As a software designer, it’s in my nature to think not only about surface appearances but how things actually work down deep—the infrastructure, machinery, and bones that prop up apps, machinery, ideas, and even cities. Maybe even especially cities. I confess to a fascination with urban guts: subway lines, sewer tunnels, and all the hidden labyrinths that run under our feet. The older the city, the more curious I am about what’s below.

Canal St. Martin
Firefighters practicing underwater rescues in the Canal Saint-Martin, whose construction was ordered by Napoleon in 1802. Photo by Stephen Alvarez.

So I was totally delighted to stumble upon National Geographic’s feature on the sprawling world below Paris:

The cab glides through Saturday morning. The great avenues are quiet, the shops closed. From a bakery comes the scent of fresh bread. At a stoplight a blur of movement draws my attention. A man in blue coveralls is emerging from a hole in the sidewalk. His hair falls in dreadlocks, and there is a lamp on his head. Now a young woman emerges, holding a lantern. She has long, slender legs and wears very short shorts. Both wear rubber boots, both are smeared with beige mud, like a tribal decoration. The man shoves the iron cover back over the hole and takes the woman’s hand, and together they run grinning down the street.

Paris has a deeper and stranger connection to its underground than almost any city, and that underground is one of the richest. The arteries and intestines of Paris, the hundreds of miles of tunnels that make up some of the oldest and densest subway and sewer networks in the world, are just the start of it. Under Paris there are spaces of all kinds: canals and reservoirs, crypts and bank vaults, wine cellars transformed into nightclubs and galleries. Most surprising of all are the carrières—the old limestone quarries that fan out in a deep and intricate web under many neighborhoods, mostly in the southern part of the metropolis.

Into the 19th century those caverns and tunnels were mined for building stone. After that farmers raised mushrooms in them, at one point producing hundreds of tons a year. During World War II, French Resistance fighters—the underground—hid in some quarries; the Germans built bunkers in others. Today the tunnels are roamed by a different clandestine group, a loose and leaderless community whose members sometimes spend days and nights below the city. They’re called cataphiles, people who love the Paris underground.

The Beach
In a sandy chamber known as “the beach,” a wave rolls across a wall painted (and repainted) by cataphiles in the style of Japanese printmaker Hokusai. Photo by Stephen Alvarez.

Love it. It reminds me of the recent stories at NPR and at the New York Times about underground explorers Steve Duncan and Erling Kagge, and their 25-mile expedition below New York City. From the New York Times:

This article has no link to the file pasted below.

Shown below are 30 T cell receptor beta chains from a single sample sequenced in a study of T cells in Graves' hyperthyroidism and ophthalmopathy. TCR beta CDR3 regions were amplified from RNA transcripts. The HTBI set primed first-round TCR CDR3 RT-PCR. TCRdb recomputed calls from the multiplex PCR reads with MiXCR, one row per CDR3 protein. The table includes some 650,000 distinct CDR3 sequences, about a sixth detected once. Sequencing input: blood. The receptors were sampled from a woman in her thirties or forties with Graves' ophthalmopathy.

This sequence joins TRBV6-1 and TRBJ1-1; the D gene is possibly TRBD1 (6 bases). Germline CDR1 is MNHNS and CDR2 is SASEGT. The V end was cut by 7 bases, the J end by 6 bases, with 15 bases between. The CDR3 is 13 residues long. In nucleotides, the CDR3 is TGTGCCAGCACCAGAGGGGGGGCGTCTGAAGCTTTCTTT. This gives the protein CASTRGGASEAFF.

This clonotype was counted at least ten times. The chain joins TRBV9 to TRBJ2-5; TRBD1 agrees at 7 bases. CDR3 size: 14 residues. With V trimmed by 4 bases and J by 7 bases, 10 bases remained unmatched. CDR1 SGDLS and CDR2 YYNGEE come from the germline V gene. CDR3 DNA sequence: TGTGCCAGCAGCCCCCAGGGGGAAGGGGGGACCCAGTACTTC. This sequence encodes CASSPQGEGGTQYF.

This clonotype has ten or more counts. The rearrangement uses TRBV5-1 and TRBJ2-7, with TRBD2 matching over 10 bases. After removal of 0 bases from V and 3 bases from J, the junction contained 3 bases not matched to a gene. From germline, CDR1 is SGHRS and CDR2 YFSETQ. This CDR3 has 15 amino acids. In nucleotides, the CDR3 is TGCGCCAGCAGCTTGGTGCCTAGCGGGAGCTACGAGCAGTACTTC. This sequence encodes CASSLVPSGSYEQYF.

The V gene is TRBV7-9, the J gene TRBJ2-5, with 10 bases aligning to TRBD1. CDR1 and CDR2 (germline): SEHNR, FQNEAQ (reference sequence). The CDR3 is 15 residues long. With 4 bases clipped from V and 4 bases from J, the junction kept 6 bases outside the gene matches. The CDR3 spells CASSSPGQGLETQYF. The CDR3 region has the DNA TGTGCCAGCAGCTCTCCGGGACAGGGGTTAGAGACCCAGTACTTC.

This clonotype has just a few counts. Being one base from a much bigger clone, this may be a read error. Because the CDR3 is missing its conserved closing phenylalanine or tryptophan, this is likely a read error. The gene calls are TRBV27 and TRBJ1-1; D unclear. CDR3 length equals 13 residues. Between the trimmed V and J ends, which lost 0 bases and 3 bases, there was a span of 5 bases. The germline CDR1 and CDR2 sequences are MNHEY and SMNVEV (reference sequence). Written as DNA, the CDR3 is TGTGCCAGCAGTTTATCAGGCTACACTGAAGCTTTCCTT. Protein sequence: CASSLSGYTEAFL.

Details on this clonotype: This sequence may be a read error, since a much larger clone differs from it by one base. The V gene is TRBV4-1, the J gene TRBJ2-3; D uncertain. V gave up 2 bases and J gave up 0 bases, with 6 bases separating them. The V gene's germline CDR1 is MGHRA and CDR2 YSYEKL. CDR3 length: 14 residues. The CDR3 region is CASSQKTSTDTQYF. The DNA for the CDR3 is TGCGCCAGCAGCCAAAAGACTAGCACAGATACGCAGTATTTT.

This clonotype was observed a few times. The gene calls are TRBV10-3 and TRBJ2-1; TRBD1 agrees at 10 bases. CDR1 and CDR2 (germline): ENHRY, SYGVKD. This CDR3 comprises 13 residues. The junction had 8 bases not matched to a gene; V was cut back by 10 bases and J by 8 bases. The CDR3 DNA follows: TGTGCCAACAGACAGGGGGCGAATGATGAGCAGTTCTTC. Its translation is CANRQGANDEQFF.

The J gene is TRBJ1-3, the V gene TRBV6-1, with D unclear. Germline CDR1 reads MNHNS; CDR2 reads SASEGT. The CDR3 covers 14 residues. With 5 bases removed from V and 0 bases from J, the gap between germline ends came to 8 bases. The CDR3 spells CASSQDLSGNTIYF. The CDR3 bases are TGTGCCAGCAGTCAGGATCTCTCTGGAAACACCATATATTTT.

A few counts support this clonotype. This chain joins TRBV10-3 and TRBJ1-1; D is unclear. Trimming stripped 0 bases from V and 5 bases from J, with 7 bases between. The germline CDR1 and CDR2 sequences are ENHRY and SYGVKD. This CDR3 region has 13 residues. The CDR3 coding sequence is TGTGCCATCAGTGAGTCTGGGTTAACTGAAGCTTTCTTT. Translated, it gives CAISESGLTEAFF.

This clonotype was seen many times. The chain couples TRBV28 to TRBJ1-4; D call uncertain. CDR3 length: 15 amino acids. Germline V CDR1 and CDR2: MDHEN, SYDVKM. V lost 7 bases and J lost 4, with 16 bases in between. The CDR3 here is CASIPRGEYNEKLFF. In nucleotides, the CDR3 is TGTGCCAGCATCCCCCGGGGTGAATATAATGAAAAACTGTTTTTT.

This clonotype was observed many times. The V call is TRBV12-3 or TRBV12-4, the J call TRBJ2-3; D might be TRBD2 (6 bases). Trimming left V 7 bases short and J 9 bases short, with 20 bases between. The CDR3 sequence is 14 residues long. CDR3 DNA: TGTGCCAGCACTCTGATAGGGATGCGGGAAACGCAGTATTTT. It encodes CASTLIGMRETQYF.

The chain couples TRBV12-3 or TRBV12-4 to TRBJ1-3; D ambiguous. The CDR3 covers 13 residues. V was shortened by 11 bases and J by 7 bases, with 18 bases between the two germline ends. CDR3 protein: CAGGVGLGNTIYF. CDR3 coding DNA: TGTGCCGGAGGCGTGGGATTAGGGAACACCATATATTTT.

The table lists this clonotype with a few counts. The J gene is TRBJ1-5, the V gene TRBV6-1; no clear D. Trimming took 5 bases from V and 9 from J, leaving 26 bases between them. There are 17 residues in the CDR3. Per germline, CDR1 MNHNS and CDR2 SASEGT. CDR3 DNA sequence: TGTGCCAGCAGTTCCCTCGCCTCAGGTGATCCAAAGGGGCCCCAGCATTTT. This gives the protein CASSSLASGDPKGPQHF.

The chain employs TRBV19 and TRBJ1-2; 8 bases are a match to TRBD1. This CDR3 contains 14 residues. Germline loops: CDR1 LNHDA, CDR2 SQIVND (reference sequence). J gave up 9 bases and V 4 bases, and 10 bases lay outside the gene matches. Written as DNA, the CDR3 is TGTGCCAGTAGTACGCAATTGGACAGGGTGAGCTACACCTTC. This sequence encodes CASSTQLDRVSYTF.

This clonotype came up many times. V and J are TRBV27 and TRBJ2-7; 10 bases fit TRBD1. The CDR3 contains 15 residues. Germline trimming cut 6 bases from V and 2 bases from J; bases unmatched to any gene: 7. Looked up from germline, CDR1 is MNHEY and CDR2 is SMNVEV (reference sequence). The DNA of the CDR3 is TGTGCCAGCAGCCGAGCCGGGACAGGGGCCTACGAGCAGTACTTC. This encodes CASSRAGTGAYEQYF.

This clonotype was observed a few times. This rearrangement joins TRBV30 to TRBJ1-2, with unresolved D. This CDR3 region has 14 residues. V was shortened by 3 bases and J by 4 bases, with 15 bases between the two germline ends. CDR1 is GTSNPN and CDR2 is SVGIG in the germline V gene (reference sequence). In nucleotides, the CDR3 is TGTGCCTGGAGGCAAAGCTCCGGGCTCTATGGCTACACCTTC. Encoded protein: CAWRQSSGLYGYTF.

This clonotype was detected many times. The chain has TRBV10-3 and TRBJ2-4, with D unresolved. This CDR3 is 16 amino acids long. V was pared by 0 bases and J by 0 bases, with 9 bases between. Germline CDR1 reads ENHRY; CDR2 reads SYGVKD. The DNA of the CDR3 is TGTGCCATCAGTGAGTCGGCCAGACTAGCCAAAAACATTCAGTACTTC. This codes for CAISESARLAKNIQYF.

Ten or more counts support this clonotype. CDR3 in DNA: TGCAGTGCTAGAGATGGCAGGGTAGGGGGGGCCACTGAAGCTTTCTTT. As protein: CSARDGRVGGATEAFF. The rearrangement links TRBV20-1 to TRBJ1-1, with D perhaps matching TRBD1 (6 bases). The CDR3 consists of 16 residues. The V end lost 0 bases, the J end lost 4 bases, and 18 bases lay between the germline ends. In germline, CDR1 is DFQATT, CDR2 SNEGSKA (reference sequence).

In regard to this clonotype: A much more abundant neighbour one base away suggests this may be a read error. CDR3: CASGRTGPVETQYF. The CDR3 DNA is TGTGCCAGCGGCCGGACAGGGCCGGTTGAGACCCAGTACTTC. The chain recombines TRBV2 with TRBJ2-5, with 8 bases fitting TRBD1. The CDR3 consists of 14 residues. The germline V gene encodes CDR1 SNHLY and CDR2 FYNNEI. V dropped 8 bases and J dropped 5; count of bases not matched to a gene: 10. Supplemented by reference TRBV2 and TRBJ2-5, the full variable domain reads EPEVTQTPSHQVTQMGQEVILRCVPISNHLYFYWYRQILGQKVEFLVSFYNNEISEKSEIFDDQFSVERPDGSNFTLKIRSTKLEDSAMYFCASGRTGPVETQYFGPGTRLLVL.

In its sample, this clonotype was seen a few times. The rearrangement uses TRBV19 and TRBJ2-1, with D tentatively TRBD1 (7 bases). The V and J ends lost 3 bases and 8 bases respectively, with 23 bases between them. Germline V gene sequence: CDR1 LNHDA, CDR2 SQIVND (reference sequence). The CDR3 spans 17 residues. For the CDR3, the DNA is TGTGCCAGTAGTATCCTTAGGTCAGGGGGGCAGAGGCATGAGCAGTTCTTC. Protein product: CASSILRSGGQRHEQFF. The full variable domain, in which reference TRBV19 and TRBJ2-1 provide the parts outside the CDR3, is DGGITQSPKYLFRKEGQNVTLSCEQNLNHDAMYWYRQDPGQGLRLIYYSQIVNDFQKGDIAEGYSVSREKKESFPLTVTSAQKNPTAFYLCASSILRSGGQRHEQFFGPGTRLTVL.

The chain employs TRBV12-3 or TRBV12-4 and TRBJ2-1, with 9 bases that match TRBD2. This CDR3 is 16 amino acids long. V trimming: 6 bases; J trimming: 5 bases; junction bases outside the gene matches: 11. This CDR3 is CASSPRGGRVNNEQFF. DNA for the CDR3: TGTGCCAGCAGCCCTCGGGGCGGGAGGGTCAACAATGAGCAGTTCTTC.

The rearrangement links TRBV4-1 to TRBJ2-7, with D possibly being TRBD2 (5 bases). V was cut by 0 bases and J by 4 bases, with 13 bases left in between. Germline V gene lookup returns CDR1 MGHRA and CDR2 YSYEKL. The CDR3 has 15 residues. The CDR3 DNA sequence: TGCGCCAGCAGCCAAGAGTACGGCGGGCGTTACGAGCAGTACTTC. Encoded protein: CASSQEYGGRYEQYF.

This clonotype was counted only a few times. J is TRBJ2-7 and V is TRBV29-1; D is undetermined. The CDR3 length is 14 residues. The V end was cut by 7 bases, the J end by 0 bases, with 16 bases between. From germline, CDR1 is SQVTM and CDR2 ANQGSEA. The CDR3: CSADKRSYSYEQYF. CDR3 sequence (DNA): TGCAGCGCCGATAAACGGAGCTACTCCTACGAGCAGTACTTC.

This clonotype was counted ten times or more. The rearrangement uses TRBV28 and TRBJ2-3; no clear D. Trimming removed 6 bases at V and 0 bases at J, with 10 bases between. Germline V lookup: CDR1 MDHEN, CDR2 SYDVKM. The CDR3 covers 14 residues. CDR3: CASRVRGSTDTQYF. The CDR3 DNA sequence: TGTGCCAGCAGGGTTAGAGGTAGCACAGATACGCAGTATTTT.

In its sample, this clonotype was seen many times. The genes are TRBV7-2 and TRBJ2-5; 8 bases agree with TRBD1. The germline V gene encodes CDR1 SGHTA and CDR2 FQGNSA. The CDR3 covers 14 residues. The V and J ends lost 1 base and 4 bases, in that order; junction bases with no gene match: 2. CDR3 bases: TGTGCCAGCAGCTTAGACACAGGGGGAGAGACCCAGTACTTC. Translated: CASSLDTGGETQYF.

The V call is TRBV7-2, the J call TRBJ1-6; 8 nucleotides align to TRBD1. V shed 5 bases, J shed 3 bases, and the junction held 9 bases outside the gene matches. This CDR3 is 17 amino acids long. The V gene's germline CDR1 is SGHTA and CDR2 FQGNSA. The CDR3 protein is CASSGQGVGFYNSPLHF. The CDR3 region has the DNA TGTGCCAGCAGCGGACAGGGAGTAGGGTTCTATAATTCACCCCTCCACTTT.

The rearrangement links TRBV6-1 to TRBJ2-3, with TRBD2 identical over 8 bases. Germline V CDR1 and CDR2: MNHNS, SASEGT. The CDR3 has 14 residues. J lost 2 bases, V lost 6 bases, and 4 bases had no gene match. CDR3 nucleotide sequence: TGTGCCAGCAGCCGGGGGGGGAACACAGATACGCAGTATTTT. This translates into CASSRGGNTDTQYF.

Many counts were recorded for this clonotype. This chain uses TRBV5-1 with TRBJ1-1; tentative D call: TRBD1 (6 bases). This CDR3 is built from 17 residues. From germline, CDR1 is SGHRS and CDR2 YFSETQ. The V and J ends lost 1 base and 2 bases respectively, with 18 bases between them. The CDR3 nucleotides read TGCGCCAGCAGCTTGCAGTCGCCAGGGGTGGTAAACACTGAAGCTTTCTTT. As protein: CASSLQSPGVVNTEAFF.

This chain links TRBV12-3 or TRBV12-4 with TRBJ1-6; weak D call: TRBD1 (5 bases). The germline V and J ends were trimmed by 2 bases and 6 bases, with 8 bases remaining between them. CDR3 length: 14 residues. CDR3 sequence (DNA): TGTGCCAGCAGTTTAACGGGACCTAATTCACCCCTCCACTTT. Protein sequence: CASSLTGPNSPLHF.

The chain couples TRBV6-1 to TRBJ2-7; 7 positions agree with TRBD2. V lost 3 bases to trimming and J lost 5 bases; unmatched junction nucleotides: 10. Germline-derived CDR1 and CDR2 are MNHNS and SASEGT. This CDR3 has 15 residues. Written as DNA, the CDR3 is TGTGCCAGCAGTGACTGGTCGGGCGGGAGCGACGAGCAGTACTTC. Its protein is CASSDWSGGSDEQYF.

It must have been the third or fourth day — time, by that point, had started to dissolve — when I stood in camping gear on Fifth Avenue, waiting as my companions went to purchase waterproof waders at the Orvis store. We had already hiked through sewers in the Bronx, slept in a basement boiler room, passed a dusty evening in a train tunnel; we were soiled and sleep-deprived, and we smelled of rotting socks. Yet no one on that sidewalk seemed to notice. As I stood among the businessmen and fashionable women, it dawned on me that New Yorkers — an ostensibly perceptive lot — sometimes see only what’s directly in front of their eyes.

I suppose that’s not a bad way to think about the urban expedition we were on: a taxing, baffling, five-day journey into New York’s underground, the purpose of which, its planners said, was to expose the city’s skeleton, to render visible its invisible marvels.

New York City Tunnel: Steve Duncan
Photo by Steve Duncan.

New York has always been an ambitious city. Its infrastructure has churned as rapidly as its commerce: tunnels open and close as quickly as that restaurant on the corner. The city has a short memory, and even entire subway stations can disappear into oblivion. The secret City Hall subway stop, for example, is on my short list for a near-future visit:

City Hall subway station
The City Hall subway station. Photo by John-Paul Palescandolo.

The City Hall Station was closed on December 31, 1945. The skylights were covered over and the station was boarded up. Although it would spend the next few decades closed to the public, the tracks were still used as the turnaround point for the IRT 6 after its final Brooklyn Bridge stop. So while the station was lost to the ages, it was not forgotten. …

But today there still is a way to see this wonder of the New York underground. The IRT 6 used to make all passengers leave the train at the Brooklyn Bridge stop, but not any longer. Those with a little extra time can stay on the train and view the City Hall Station as it is used as a turnaround. This is a little forgotten piece of New York that makes the city seem a little more intimate.

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